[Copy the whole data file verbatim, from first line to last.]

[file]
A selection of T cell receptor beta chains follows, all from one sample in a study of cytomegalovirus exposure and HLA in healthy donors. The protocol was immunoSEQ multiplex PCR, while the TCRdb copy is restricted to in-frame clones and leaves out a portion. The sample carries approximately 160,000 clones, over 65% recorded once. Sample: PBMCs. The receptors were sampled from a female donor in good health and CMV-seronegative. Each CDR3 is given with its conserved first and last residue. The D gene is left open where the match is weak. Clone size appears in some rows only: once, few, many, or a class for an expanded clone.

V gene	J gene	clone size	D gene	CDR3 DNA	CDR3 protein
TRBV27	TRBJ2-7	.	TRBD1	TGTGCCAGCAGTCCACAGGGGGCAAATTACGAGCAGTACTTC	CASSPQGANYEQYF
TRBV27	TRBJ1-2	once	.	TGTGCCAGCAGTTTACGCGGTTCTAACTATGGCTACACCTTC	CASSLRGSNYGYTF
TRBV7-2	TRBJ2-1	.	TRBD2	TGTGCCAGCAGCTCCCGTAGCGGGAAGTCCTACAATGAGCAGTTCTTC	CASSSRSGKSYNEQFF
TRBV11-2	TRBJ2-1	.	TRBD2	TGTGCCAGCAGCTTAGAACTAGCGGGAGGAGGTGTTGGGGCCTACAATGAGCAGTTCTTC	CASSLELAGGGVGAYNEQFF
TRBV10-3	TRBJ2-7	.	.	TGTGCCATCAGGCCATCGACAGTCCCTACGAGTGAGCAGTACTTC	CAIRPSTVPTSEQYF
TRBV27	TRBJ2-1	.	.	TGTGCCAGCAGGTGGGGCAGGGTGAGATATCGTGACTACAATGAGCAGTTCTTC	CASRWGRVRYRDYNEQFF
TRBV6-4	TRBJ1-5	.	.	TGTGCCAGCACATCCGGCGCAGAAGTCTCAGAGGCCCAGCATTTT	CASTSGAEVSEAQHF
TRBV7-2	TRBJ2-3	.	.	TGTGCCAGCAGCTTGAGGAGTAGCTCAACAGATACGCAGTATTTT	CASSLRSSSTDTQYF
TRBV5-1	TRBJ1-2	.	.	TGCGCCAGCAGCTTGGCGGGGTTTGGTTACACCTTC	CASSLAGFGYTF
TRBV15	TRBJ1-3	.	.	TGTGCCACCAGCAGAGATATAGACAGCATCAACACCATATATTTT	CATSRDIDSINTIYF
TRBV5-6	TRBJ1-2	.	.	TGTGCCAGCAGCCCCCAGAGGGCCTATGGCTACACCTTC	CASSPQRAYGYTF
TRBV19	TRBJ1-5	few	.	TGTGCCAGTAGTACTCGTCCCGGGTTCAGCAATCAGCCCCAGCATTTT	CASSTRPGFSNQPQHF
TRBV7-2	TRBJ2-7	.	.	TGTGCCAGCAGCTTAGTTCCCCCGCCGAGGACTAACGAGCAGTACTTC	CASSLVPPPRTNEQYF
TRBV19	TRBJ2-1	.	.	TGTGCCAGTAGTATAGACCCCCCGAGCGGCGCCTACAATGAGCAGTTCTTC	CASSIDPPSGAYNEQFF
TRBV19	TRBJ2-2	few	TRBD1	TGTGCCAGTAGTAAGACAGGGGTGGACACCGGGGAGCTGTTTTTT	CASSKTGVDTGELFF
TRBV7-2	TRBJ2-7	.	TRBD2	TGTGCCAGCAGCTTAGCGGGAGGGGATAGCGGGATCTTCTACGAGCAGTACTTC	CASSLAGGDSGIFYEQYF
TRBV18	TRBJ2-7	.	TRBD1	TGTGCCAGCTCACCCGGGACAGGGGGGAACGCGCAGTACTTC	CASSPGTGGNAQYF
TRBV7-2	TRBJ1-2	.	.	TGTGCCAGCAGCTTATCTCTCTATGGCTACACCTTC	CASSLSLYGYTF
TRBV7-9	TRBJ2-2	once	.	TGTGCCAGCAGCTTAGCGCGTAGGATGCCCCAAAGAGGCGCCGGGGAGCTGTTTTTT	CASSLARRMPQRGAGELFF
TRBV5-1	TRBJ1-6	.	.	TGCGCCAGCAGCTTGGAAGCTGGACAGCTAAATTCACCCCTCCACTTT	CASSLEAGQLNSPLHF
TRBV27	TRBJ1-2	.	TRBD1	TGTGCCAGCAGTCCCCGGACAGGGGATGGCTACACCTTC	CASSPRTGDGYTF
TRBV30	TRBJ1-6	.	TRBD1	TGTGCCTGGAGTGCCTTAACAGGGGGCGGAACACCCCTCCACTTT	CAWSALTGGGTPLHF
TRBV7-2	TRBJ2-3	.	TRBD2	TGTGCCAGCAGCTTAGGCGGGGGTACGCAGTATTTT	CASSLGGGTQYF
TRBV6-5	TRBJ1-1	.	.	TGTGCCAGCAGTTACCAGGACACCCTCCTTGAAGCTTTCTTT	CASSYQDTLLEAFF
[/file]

A selection of T cell receptor beta chains follows, all from one sample in a study of cytomegalovirus exposure and HLA in healthy donors. The protocol was immunoSEQ multiplex PCR, while the TCRdb copy is restricted to in-frame clones and leaves out a portion. The sample carries approximately 160,000 clones, over 65% recorded once. Sample: PBMCs. The receptors were sampled from a female donor in good health and CMV-seronegative. Each CDR3 is given with its conserved first and last residue. The D gene is left open where the match is weak. Clone size appears in some rows only: once, few, many, or a class for an expanded clone.

V gene	J gene	clone size	D gene	CDR3 DNA	CDR3 protein
TRBV27	TRBJ2-7	.	TRBD1	TGTGCCAGCAGTCCACAGGGGGCAAATTACGAGCAGTACTTC	CASSPQGANYEQYF
TRBV27	TRBJ1-2	once	.	TGTGCCAGCAGTTTACGCGGTTCTAACTATGGCTACACCTTC	CASSLRGSNYGYTF
TRBV7-2	TRBJ2-1	.	TRBD2	TGTGCCAGCAGCTCCCGTAGCGGGAAGTCCTACAATGAGCAGTTCTTC	CASSSRSGKSYNEQFF
TRBV11-2	TRBJ2-1	.	TRBD2	TGTGCCAGCAGCTTAGAACTAGCGGGAGGAGGTGTTGGGGCCTACAATGAGCAGTTCTTC	CASSLELAGGGVGAYNEQFF
TRBV10-3	TRBJ2-7	.	.	TGTGCCATCAGGCCATCGACAGTCCCTACGAGTGAGCAGTACTTC	CAIRPSTVPTSEQYF
TRBV27	TRBJ2-1	.	.	TGTGCCAGCAGGTGGGGCAGGGTGAGATATCGTGACTACAATGAGCAGTTCTTC	CASRWGRVRYRDYNEQFF
TRBV6-4	TRBJ1-5	.	.	TGTGCCAGCACATCCGGCGCAGAAGTCTCAGAGGCCCAGCATTTT	CASTSGAEVSEAQHF
TRBV7-2	TRBJ2-3	.	.	TGTGCCAGCAGCTTGAGGAGTAGCTCAACAGATACGCAGTATTTT	CASSLRSSSTDTQYF
TRBV5-1	TRBJ1-2	.	.	TGCGCCAGCAGCTTGGCGGGGTTTGGTTACACCTTC	CASSLAGFGYTF
TRBV15	TRBJ1-3	.	.	TGTGCCACCAGCAGAGATATAGACAGCATCAACACCATATATTTT	CATSRDIDSINTIYF
TRBV5-6	TRBJ1-2	.	.	TGTGCCAGCAGCCCCCAGAGGGCCTATGGCTACACCTTC	CASSPQRAYGYTF
TRBV19	TRBJ1-5	few	.	TGTGCCAGTAGTACTCGTCCCGGGTTCAGCAATCAGCCCCAGCATTTT	CASSTRPGFSNQPQHF
TRBV7-2	TRBJ2-7	.	.	TGTGCCAGCAGCTTAGTTCCCCCGCCGAGGACTAACGAGCAGTACTTC	CASSLVPPPRTNEQYF
TRBV19	TRBJ2-1	.	.	TGTGCCAGTAGTATAGACCCCCCGAGCGGCGCCTACAATGAGCAGTTCTTC	CASSIDPPSGAYNEQFF
TRBV19	TRBJ2-2	few	TRBD1	TGTGCCAGTAGTAAGACAGGGGTGGACACCGGGGAGCTGTTTTTT	CASSKTGVDTGELFF
TRBV7-2	TRBJ2-7	.	TRBD2	TGTGCCAGCAGCTTAGCGGGAGGGGATAGCGGGATCTTCTACGAGCAGTACTTC	CASSLAGGDSGIFYEQYF
TRBV18	TRBJ2-7	.	TRBD1	TGTGCCAGCTCACCCGGGACAGGGGGGAACGCGCAGTACTTC	CASSPGTGGNAQYF
TRBV7-2	TRBJ1-2	.	.	TGTGCCAGCAGCTTATCTCTCTATGGCTACACCTTC	CASSLSLYGYTF
TRBV7-9	TRBJ2-2	once	.	TGTGCCAGCAGCTTAGCGCGTAGGATGCCCCAAAGAGGCGCCGGGGAGCTGTTTTTT	CASSLARRMPQRGAGELFF
TRBV5-1	TRBJ1-6	.	.	TGCGCCAGCAGCTTGGAAGCTGGACAGCTAAATTCACCCCTCCACTTT	CASSLEAGQLNSPLHF
TRBV27	TRBJ1-2	.	TRBD1	TGTGCCAGCAGTCCCCGGACAGGGGATGGCTACACCTTC	CASSPRTGDGYTF
TRBV30	TRBJ1-6	.	TRBD1	TGTGCCTGGAGTGCCTTAACAGGGGGCGGAACACCCCTCCACTTT	CAWSALTGGGTPLHF
TRBV7-2	TRBJ2-3	.	TRBD2	TGTGCCAGCAGCTTAGGCGGGGGTACGCAGTATTTT	CASSLGGGTQYF
TRBV6-5	TRBJ1-1	.	.	TGTGCCAGCAGTTACCAGGACACCCTCCTTGAAGCTTTCTTT	CASSYQDTLLEAFF